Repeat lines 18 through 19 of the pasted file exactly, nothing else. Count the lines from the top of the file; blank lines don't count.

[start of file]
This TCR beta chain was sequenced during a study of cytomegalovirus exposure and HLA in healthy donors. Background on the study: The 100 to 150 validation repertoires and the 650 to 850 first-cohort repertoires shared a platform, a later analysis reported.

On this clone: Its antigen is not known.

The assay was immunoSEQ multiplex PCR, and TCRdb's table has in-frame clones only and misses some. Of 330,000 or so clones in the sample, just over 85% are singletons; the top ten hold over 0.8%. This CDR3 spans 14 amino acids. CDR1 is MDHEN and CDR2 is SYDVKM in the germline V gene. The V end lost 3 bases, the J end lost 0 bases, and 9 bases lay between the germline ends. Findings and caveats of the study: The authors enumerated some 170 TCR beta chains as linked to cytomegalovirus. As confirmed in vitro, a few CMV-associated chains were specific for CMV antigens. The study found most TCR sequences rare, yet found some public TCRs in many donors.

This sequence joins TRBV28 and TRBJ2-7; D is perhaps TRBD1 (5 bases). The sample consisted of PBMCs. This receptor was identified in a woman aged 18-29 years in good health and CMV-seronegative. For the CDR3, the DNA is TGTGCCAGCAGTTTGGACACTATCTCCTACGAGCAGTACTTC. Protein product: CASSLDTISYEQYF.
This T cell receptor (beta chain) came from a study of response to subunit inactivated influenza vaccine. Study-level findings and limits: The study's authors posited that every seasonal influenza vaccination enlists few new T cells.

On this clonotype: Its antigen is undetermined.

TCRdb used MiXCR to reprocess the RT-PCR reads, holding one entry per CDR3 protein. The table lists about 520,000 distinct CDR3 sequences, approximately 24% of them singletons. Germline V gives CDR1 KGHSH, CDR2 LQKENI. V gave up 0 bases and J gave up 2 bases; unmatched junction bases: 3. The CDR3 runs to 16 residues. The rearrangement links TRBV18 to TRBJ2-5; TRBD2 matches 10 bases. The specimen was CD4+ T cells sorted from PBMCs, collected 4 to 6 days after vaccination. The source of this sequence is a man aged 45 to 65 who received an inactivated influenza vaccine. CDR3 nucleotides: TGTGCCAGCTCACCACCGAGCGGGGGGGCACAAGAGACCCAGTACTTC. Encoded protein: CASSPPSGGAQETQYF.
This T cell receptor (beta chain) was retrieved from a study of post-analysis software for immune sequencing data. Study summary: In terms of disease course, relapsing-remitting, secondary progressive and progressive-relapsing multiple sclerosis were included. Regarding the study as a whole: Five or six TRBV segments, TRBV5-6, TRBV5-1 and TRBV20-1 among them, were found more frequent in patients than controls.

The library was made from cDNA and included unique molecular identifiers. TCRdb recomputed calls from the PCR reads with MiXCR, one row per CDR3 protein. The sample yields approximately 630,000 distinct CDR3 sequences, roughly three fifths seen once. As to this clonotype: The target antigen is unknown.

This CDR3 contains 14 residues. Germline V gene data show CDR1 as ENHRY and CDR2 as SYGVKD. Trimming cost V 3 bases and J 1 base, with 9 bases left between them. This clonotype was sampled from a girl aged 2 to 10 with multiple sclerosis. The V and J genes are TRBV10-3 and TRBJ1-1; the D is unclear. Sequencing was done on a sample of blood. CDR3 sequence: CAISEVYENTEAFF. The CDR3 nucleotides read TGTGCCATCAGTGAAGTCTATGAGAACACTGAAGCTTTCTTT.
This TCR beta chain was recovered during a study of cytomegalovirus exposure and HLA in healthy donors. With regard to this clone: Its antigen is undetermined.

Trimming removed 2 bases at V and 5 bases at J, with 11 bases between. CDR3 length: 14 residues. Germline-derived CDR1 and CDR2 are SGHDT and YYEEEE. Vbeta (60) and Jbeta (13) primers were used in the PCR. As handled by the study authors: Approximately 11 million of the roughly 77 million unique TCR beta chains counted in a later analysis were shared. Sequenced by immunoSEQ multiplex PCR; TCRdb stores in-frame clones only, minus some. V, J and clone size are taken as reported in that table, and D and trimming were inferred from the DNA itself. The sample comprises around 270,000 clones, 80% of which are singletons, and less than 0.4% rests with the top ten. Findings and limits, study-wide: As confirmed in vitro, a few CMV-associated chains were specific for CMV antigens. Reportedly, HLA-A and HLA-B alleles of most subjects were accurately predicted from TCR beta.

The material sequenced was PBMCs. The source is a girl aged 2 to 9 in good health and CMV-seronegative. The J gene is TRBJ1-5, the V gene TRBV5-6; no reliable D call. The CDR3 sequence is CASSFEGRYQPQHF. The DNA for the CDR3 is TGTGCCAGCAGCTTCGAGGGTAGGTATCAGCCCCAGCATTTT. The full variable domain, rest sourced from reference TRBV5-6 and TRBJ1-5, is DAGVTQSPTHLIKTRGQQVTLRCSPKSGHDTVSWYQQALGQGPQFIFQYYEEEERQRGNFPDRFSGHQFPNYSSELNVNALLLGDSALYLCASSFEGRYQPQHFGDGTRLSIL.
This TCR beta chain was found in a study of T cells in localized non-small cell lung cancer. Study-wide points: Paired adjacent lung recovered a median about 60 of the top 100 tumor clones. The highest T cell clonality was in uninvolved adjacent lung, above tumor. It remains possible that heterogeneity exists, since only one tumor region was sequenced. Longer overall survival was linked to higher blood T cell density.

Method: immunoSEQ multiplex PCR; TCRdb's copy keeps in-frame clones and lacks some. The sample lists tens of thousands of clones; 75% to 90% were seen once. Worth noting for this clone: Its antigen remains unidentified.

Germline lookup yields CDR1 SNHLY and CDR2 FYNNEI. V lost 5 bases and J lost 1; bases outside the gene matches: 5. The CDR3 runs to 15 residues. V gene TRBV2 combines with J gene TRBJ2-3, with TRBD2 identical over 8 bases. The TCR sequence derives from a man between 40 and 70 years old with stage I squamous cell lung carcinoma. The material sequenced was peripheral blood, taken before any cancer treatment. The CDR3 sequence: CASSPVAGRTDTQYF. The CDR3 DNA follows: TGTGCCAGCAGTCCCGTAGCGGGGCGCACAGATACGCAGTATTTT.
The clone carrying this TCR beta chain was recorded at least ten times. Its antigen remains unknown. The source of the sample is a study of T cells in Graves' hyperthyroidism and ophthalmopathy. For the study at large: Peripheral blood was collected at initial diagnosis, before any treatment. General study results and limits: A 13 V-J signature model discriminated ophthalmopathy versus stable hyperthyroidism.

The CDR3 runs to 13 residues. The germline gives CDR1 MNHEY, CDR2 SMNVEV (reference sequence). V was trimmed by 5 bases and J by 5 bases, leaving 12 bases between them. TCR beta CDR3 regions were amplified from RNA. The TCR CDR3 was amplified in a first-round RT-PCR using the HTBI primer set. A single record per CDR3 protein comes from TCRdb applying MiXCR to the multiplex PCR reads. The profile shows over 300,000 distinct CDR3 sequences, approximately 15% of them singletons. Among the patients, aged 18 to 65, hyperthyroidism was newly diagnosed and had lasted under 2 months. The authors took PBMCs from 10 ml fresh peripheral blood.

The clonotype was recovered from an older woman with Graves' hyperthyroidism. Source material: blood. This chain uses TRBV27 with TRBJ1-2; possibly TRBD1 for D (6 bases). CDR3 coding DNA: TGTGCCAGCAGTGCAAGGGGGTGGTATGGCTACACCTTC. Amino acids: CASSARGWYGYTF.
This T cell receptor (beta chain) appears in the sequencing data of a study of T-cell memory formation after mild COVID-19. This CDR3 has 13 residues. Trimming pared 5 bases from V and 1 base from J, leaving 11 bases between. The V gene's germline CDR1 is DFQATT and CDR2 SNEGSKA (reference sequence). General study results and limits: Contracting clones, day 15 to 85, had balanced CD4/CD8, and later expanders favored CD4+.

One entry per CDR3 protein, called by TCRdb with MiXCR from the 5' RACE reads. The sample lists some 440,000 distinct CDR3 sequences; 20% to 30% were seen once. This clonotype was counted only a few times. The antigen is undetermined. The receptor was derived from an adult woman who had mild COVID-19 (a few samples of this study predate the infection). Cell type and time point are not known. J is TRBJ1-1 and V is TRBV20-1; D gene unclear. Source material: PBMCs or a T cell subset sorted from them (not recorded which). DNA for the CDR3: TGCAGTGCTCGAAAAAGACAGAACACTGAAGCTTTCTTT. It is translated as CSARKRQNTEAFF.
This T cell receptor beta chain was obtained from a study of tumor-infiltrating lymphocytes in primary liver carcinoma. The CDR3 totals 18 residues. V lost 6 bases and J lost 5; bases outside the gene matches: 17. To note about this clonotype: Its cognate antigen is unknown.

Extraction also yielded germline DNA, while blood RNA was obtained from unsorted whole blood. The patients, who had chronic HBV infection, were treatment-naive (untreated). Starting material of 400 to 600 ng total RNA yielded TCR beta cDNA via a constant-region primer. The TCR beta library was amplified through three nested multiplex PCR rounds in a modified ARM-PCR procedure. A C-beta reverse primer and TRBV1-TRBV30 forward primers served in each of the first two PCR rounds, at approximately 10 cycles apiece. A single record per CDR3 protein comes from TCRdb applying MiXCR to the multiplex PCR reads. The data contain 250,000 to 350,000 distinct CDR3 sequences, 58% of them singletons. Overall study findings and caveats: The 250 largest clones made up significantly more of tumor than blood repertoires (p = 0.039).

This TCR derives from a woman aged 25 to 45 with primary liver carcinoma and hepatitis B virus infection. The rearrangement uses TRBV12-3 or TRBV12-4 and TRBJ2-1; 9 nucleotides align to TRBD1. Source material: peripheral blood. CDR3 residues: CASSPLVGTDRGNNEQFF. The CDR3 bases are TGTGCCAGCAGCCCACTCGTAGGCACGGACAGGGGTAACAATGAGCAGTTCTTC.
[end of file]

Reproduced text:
The CDR3 runs to 13 residues. The germline gives CDR1 MNHEY, CDR2 SMNVEV (reference sequence). V was trimmed by 5 bases and J by 5 bases, leaving 12 bases between them. TCR beta CDR3 regions were amplified from RNA. The TCR CDR3 was amplified in a first-round RT-PCR using the HTBI primer set. A single record per CDR3 protein comes from TCRdb applying MiXCR to the multiplex PCR reads. The profile shows over 300,000 distinct CDR3 sequences, approximately 15% of them singletons. Among the patients, aged 18 to 65, hyperthyroidism was newly diagnosed and had lasted under 2 months. The authors took PBMCs from 10 ml fresh peripheral blood.

The clonotype was recovered from an older woman with Graves' hyperthyroidism. Source material: blood. This chain uses TRBV27 with TRBJ1-2; possibly TRBD1 for D (6 bases). CDR3 coding DNA: TGTGCCAGCAGTGCAAGGGGGTGGTATGGCTACACCTTC. Amino acids: CASSARGWYGYTF.